– thus the number of sites required = total area for service / site area. – The figure obtained from this analysis should be compared with the result obtained for traffic demand. The higher of the two values should be selected. – The expected cell radius can be determined from the site area which is determined as:
• site area = total service area / number of sites
© 2001 Freshfield Communications Limited. Company Confidential

Slide 84

Initial Cell Site Positioning
Cellular radio networks are often shown as a regular pattern of hexagons with sites nicely ordered along hexagonal clutter patterns. This is very seldom the case in reality where reluctant landlords or indeed the terrain limit the choice of site positions. Also sites will usually be placed in important areas for coverage reasons and where a lot of traffic is expected such as main road junctions, shopping centres and industrial areas.
© 2001 Freshfield Communications Limited. Company Confidential

Slide 85

Initial Cell Site Positioning
Some of the guidelines for cell placement include:
– A regular grid structure should be maintained as far as possible in order to control interference. – Site roll out should commence from the urban areas where the smaller sizes will be deployed and gradually move towards the sub-urban and residential areas where larger sizes will be deployed. – At the transition between cells in urban areas and cells in suburban areas, a cell size mid-way between the both sizes should be used to further improve interference. For example, in making the transition from Sharq to Mansouriya, cell size change should be gradual to keep interference low.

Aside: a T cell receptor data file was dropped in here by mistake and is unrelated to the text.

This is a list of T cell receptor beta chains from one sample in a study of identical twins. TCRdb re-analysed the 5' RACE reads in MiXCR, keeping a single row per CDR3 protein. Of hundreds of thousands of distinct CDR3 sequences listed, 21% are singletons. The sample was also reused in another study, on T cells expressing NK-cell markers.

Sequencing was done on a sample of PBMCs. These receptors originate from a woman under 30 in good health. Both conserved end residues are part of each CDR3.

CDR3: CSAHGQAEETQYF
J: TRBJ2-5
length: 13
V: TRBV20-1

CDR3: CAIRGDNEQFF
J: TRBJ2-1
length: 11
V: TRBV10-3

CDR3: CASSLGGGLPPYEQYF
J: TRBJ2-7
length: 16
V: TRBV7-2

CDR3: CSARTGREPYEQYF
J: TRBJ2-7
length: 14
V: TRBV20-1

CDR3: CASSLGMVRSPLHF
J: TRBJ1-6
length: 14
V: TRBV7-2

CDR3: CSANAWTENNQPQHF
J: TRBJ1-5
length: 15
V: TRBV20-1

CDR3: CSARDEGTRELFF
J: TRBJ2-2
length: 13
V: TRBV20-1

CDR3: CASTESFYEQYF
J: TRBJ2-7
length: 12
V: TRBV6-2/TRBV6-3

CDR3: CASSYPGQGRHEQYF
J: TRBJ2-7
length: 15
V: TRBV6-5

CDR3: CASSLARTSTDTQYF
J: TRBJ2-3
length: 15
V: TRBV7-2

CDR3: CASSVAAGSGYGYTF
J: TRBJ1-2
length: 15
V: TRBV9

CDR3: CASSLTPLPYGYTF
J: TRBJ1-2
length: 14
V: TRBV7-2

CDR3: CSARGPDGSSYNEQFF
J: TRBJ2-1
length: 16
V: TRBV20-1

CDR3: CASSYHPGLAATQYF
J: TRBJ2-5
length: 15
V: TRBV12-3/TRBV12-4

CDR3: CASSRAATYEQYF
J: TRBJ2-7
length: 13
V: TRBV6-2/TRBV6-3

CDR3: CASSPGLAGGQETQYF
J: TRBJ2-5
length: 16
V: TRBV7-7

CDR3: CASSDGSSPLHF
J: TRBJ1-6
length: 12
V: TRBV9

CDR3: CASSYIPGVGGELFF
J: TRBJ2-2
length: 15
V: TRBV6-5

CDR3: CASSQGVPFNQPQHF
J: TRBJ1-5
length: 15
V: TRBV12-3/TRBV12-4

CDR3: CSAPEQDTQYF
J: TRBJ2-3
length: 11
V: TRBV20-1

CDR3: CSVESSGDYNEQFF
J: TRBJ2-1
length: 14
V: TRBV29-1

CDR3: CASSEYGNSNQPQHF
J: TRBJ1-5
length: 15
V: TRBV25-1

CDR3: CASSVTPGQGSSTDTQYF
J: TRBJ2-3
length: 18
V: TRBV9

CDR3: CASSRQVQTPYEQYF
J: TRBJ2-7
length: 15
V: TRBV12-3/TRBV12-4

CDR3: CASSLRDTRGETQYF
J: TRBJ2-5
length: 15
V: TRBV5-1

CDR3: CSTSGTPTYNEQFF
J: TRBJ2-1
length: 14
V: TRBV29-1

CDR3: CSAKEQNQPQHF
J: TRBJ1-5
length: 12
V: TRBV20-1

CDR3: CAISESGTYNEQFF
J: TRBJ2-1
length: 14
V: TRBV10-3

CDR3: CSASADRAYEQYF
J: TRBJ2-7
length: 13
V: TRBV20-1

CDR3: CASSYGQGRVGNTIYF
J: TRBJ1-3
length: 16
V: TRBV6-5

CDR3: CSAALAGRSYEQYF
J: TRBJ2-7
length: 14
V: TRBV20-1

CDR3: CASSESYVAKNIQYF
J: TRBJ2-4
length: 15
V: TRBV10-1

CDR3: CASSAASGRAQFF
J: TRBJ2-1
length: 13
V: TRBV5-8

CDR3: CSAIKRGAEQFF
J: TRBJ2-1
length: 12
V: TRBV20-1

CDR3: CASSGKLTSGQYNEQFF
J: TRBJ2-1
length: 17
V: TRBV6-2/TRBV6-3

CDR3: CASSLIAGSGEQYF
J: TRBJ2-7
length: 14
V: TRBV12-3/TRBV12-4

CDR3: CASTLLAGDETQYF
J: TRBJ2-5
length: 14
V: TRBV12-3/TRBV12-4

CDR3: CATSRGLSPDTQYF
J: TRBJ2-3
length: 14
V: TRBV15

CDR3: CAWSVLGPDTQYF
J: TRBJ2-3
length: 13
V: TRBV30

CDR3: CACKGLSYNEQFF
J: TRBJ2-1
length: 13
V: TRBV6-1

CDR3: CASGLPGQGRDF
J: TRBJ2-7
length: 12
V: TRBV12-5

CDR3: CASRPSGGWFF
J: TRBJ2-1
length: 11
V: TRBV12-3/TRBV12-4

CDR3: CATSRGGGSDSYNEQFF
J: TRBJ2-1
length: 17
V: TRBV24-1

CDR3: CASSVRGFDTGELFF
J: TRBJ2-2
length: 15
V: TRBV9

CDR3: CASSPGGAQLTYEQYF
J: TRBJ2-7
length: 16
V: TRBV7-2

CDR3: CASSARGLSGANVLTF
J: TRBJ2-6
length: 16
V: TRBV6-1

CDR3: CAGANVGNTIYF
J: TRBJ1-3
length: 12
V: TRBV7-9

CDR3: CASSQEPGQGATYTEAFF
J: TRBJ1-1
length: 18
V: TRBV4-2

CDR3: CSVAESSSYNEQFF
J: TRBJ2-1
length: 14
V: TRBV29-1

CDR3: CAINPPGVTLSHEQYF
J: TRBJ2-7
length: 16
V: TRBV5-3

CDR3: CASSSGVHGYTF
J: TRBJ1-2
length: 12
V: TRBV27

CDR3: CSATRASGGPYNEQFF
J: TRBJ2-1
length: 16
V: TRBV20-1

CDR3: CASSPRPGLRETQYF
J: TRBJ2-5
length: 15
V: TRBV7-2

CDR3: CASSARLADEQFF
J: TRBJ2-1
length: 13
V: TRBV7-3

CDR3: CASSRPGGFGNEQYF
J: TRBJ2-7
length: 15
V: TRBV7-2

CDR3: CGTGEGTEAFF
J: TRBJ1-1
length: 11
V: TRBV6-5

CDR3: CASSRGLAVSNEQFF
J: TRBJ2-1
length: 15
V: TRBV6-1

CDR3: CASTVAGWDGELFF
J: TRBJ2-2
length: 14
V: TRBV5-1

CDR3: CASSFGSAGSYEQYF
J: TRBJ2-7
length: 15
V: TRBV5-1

© 2001 Freshfield Communications Limited. Company Confidential

Slide 86

Initial Cell Site Positioning
• For coverage around highways or linear towns where continuous area coverage is not required, then cells with two sectors can be used as illustrated.

Two sector sites along a major road
© 2001 Freshfield Communications Limited. Company Confidential

Slide 87

Initial Cell Site Positioning
• Coverage in some isolated population centres or in mountainous regions may be easily covered by an omni site instead of a sectored site since the increase in range offered by sectored sites with directional antennas will only result in additional unpopulated areas being covered. An example is the Ab-daly area. Using sectored sites will cost more per site but will not result in fewer sites being used.
© 2001 Freshfield Communications Limited. Company Confidential

Slide 88

Initial Cell Site Positioning
• Antenna heights above sea level should be kept constant as far as possible i.e. Antennas on relatively high terrain locations such as Ahmadi should be lower compared to antenna heights used in South Sabahiya or Al Zawr. • Stretched out cells should be avoided e.g. MTC Site 103 which has considerable coverage across the sea to the Arabian Gulf causes considerable interference in Sharq.

© 2001 Freshfield Communications Limited. Company Confidential

Slide 89

Predictions and Statistical Analysis
– After the deployment of cells, it is necessary to predict signal level from each of the sites. – Most radio planning tools enable the prediction of signal strength (or pathloss) over a circular area surrounding the site.

– To examine the effects of coverage and interference, each site should be predicted over at least a 40 km radius within cities e.g. Sharq, Yarmouk and over at least 50 km area in rural and open areas such as Ahmadi

© 2001 Freshfield Communications Limited. Company Confidential

Slide 90

Traffic Planning
• Traffic Planning is the next stage after sites have been positioned • The objective of traffic planning is to determine the number of DRCU’s required for each cell for a given spectrum allocation, grade-of-service and traffic demand. • An Erlang density map will have been created either from marketing survey data for new networks or from live data imported from the OMC